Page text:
In Paris I opened a trade viewing theatre and met many of the Continental film folk. I learned much about production and distribution in France and visited most of the studios. The economical systems under which they operated were a revelation. I became particularly interested in the French industry of “doublage” – the art of putting French talk onto English, American or German pictures. About 60% of the films running in France were “doubled”. After careful study, I designed and built and fully equipped a doubling studio for a French film. I also developed my own independent sound recording system, which could operate free of royalties – it became known as the WRAY-COUSSELL. It took five months to fit up this studio, and then both the studio and the system were a “flop”. This of course created a set-back, but we doubled our efforts and finally turned out a really good job. The recording system is still in operation and several small studios have my apparatus installed. After numerous other adventures and experiences, the financial crisis of 1934 almost finished off the Continental film business, and quite finished me off. So ended seven glorious years, and I have yet to meet another sound engineer with so much practical experience of theatre and sound equipments.
With the French crisis, I had to call a halt in theatre activities. I decided to withdraw from the field altogether and to return to London, taking with me the sound recording equipment. I had but few connections in London *, and so I started afresh. I decided to produce a documentary film on the Cathedral City of Canterbury. With limited funds and terrible weather to contend with, the venture nearly became a disaster. However, I acted as script writer, photographer, recording engineer, film editor and general manager and after four months of heart-breaking effort the film was finished. I called it “The Royal and Ancient City of Canterbury” and it contained, for the first time, actual sequences of sound and picture recorded inside the Cathedral. The Dean of Canterbury gave me a great deal of encouragement and help. Thus was created this two-reel film, my first production, which has since proved very successful. It was distributed through the cinemas by Metro-Goldwyn-Mayer and it was also taken up by the Religious Film Society ** for church showings. As a result of this, I became chief technician to the Religious Film Society, and proceeded to make plans for the special equipping of a small studio, where films for church use could be made on an ultra-economical basis. While waiting for the studio to materialise, I planned a three-reel production (mostly demanding domestic interiors) which was almost entirely produced and filmed in a London suburban house. The house, during the eight days of shooting, bears no description. Let it suffice to say that, upstairs or downstairs, one could hardly move about for lamps, cameras and sound recording gear – all hitched together by formidable festoons of cable. But the film was nevertheless satisfactory, and proved that no conditions can be regarded as “impossible”.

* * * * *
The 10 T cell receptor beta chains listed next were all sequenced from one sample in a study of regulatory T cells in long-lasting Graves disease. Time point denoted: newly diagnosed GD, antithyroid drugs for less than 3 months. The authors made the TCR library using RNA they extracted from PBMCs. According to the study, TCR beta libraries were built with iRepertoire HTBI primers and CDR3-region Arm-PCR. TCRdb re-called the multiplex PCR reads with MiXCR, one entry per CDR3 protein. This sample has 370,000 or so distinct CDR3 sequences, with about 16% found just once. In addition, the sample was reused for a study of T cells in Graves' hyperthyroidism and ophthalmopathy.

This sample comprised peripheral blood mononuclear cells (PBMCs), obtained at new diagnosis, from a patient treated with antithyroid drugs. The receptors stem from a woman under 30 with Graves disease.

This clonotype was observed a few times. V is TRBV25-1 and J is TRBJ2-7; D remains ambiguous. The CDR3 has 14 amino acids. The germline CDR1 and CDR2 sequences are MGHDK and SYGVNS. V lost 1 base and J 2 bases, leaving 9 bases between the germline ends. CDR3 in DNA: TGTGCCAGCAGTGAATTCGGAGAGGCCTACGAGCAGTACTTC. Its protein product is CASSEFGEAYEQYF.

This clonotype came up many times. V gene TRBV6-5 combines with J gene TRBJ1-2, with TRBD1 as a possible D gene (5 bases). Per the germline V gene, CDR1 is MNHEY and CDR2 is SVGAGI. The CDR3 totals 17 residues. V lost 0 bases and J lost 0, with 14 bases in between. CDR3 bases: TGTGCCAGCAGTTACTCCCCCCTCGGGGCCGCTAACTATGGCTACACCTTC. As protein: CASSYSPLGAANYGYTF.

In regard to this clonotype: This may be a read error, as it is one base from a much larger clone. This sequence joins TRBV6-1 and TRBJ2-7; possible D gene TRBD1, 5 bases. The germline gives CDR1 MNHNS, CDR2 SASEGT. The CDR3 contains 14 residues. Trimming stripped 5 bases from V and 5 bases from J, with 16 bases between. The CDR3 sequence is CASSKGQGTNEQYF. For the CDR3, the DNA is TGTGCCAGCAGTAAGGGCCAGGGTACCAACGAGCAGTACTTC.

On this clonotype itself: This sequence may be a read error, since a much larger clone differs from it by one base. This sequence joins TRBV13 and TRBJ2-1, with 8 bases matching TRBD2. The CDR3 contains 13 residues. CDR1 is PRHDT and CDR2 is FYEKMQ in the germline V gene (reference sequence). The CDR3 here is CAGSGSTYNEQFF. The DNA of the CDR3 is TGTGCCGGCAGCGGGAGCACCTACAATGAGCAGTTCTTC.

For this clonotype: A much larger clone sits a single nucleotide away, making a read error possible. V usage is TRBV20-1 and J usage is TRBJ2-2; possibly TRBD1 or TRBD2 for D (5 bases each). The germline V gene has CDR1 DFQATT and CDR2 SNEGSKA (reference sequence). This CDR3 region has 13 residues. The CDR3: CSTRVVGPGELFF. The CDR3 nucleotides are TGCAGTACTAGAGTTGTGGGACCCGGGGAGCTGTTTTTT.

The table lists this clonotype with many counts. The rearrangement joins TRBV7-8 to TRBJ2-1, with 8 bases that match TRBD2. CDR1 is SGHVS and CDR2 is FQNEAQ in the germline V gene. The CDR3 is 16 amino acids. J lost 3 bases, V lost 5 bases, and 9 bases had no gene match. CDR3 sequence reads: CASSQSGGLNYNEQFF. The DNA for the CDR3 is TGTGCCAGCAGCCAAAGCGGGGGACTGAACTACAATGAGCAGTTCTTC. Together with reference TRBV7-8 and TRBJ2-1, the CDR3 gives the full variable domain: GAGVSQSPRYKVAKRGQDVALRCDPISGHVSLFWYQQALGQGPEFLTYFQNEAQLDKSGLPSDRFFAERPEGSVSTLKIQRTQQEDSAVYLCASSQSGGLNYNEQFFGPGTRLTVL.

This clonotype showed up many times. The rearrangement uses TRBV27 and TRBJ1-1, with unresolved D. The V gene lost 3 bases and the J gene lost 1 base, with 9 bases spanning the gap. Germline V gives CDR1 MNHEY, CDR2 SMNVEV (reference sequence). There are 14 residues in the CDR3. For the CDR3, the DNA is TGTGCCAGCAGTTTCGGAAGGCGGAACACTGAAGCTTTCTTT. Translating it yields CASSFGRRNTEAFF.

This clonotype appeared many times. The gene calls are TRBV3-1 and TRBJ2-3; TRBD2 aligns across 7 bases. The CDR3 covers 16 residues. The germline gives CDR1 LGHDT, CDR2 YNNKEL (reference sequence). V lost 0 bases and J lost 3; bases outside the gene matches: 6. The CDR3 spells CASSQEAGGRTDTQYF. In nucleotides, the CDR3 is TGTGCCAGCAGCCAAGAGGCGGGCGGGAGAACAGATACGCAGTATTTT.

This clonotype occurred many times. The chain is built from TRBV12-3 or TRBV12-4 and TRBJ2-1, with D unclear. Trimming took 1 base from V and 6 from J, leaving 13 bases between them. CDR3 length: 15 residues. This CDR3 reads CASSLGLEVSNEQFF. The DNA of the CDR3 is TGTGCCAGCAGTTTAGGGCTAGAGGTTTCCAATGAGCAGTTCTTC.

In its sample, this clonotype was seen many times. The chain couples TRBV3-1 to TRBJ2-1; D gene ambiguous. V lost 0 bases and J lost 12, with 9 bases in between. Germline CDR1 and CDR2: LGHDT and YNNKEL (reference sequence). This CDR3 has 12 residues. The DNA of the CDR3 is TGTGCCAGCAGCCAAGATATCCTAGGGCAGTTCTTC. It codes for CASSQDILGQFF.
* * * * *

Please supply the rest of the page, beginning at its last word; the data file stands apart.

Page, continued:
At the end of 1937, the Religious Film Studio was opened at Norwood and its entire technical installation and operation is my work. I have made it my business to get the maximum results from the very bare essentials of equipment, and we have since produced a considerable number of films on this basis. With my little unit of only four people, we have turned out in one year some 25 subjects, silent and sound, standard and sub-standard, of running times from 10 to 45 minutes. I travelled all round Europe to produce, single-handed, a documentary on the travels of William Tyndale, bible translator, which has been one of the most successful films.
In the summer of 1937, I required a holiday and change from making one-man films. I therefore undertook the sound recording of a commercial film which was produced entirely on location in Ireland. I built the whole system into a saloon car, including drums of cable and generator. The car nearly fell apart under the weight. For eight weeks we struggled with the weather, but the equipment behaved splendidly. I believe that it could be taken and operated anywhere on earth.
So ends *** my history for the present. I am busy editing the last nine films made in our studio, and I look forward to making some really good films next year. Our basis of working is at the rate of £250 - £400 (depending on subject) per finished reel of 1000 feet of standard film. This is about 25% of the lowest cost that can be managed in a commercial studio.